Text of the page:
About The Kaʻū Calendar

Ka`u, Hawai`i, United States
A locally owned and run community newspaper (www.kaucalendar.com) distributed in print to all Ka`u District residents of Ocean View, Na`alehu, Pahala, Hawai`i Volcanoes National Park, Volcano Village and Miloli`i on the Big Island of Hawai`i. This blog is where you can catch up on what's happening daily with our news briefs. This blog is provided by The Ka`u Calendar Newspaper (kaucalendar.com), Pahala Plantation Cottages (pahalaplantationcottages.com), Local Productions, Inc. and the Edmund C. Olson Trust.

Sunday, October 28, 2012

Ka`u News Briefs Oct. 28, 2012

Shades of gray and lines in the sand show where the tsunami lapped onto Punalu`u Beach overnight.
Photo by Julia Neal
ESCAPING THE TSUNAMI led Ka`u boat builder, navigator, teacher and captain Kiko Johnston-Kitazawa to paddle his 28-foot, double-hull Wa`akaula sailing canoe three miles out to sea last night. While the sailor keeps most of his canoes at home above Honu`apo, he faced the challenge of saving his biggest canoe in Hilo when the tsunami warning came. It followed a 7.7 earthquake just off the Haida Gwaii (Queen Charlotte Islands) in British Columbia.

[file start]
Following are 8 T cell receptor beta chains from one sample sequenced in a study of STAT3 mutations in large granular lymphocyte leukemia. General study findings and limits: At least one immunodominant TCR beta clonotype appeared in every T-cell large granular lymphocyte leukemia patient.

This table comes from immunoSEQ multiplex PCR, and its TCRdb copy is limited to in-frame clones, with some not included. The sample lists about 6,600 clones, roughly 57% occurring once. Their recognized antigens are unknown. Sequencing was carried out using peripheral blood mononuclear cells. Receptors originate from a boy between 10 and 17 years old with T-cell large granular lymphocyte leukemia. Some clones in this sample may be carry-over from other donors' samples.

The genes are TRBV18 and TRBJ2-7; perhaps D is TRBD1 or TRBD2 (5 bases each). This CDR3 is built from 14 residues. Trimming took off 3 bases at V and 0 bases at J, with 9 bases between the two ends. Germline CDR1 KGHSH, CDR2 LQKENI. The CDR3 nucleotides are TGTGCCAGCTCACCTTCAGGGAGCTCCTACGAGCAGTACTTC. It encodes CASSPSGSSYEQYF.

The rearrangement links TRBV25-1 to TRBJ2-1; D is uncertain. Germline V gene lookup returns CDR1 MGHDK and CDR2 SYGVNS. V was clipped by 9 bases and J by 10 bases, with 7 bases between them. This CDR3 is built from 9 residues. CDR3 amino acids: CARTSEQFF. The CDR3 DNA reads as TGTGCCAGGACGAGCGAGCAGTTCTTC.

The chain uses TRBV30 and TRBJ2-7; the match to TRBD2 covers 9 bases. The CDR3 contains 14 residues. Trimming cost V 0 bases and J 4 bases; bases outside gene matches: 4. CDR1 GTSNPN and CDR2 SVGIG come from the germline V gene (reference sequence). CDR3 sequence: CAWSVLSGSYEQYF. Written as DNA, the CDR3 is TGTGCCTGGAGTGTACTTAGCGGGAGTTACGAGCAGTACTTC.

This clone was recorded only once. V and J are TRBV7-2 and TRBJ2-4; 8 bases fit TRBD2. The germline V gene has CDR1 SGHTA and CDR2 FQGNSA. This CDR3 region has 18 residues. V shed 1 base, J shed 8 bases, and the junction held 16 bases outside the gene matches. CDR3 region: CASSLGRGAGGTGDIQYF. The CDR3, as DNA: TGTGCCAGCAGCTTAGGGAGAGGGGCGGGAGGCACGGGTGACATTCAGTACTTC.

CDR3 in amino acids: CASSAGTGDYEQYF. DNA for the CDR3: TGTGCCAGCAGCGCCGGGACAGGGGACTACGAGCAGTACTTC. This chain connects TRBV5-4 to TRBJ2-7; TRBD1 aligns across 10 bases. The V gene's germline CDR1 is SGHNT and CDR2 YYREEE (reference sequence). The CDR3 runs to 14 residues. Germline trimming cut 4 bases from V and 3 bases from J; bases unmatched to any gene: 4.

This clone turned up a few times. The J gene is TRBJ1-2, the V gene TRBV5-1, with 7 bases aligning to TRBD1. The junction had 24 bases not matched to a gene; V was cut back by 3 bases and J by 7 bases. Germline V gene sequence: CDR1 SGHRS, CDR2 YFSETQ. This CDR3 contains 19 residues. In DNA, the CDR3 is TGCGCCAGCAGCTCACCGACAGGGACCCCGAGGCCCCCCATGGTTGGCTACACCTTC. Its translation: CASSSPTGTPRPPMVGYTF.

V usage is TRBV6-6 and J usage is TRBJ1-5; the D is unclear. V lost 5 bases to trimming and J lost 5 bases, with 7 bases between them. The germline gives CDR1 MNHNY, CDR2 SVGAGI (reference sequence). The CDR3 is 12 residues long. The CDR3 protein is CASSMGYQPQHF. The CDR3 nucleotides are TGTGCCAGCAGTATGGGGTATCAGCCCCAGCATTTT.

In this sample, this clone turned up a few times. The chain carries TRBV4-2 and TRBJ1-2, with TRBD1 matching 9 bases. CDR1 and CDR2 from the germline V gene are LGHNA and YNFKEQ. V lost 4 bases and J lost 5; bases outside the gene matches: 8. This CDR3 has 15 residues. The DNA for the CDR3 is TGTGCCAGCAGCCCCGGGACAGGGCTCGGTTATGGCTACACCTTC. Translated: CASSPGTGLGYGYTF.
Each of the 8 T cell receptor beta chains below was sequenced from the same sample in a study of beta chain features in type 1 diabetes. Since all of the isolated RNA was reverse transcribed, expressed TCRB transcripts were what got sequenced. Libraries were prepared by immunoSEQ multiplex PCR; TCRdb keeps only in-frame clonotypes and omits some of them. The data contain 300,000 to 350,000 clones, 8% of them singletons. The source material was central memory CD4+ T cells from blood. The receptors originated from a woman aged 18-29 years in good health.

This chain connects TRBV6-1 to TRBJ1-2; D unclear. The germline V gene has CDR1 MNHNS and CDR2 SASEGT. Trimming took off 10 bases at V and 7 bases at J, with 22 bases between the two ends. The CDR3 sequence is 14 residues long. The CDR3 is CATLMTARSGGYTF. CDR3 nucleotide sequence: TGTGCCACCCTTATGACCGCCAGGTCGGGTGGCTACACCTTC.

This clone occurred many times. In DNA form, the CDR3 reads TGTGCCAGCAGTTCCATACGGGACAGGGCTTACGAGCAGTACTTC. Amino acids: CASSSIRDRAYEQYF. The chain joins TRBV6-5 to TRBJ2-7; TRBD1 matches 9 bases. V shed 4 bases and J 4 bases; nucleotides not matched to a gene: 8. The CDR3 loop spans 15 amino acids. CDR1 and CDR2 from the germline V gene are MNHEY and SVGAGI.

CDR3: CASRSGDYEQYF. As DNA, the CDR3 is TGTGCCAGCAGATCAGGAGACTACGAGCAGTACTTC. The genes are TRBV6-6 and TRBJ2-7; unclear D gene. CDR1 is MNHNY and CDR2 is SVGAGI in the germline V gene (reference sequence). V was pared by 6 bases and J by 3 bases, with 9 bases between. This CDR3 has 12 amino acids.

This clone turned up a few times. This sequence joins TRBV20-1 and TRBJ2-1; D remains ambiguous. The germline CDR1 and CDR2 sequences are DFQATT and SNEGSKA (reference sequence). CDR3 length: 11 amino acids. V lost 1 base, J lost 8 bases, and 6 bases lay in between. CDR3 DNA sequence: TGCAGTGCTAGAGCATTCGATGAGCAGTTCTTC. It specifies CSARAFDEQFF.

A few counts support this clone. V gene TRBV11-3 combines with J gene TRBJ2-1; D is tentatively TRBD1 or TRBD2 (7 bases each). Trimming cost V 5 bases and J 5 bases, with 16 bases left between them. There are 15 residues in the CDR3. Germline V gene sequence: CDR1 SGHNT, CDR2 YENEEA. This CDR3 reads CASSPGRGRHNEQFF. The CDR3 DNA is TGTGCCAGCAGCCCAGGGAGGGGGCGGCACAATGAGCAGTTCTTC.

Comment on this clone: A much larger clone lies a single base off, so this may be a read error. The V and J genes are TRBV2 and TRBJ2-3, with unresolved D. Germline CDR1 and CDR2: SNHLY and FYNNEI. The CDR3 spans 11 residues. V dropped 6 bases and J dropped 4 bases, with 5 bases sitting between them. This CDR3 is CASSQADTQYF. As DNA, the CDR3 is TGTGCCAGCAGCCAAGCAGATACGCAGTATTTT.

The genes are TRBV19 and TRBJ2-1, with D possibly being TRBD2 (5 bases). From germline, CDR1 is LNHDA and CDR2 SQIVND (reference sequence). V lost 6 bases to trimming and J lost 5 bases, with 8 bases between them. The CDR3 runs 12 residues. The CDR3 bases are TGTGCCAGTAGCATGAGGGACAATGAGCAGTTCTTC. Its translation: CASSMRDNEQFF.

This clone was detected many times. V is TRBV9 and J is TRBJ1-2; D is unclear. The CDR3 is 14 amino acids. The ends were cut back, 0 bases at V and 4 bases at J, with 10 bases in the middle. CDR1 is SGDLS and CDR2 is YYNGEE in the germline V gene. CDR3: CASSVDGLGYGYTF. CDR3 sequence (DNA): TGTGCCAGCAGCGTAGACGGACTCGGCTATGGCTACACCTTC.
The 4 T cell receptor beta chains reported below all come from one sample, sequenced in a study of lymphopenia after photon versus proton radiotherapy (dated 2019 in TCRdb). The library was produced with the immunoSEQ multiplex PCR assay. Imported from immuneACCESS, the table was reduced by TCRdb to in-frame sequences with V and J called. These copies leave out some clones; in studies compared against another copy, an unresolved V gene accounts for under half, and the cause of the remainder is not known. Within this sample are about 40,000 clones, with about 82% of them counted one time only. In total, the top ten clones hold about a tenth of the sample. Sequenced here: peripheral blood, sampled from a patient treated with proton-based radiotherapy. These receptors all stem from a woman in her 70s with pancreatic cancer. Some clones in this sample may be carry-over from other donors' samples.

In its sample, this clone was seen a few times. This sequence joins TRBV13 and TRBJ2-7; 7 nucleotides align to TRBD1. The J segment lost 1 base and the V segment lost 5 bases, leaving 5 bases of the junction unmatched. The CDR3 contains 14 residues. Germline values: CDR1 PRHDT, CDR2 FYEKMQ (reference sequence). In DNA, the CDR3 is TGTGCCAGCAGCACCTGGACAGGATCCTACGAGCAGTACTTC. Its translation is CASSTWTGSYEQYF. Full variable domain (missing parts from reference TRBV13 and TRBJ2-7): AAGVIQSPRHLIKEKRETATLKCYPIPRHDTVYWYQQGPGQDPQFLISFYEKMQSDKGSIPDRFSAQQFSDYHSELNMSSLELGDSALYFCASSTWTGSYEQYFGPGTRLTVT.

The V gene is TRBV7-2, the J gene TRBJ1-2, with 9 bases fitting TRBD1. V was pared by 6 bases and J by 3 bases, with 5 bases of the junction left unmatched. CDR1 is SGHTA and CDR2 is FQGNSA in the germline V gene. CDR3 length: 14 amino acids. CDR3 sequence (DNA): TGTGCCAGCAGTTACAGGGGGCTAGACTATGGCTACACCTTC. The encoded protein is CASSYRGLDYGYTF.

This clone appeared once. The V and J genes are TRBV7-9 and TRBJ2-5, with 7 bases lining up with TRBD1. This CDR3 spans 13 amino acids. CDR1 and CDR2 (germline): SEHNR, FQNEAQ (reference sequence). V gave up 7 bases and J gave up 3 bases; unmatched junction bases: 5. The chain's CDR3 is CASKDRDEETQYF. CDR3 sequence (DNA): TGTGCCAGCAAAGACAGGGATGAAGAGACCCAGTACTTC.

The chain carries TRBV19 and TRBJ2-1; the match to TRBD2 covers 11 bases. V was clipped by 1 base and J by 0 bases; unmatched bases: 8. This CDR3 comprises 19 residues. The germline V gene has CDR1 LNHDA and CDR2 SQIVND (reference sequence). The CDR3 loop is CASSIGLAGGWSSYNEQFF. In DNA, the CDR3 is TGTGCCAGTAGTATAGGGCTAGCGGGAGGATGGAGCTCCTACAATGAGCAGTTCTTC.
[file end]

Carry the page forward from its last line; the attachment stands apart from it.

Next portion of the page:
Honu`apo canoe builder Kiko
      The captain drove to Hilo where, alone, against the wind, he launched the Hawaiian sailing canoe at 9:30 p.m., less than an hour before the first tsunami waves were expected to strike. With great effort, Johnston-Kitazawa said, he paddled past the Snout of the Shark sand point at Wailoa and into Hilo Bay. He set sail and paddled three hours out to sea where some 20 ocean vessels, from sailboats to tugboats, waited out the warning.
      After small tsunami waves lapped and surged into Hilo Harbor and the ocean began to settle, Johntson-Kitazawa paddled and sailed back to Hilo, reaching the shore at 4 a.m. this morning.
      He is known for teaching Hawaiian sailing skills to many school children. See http://waakaulua.com.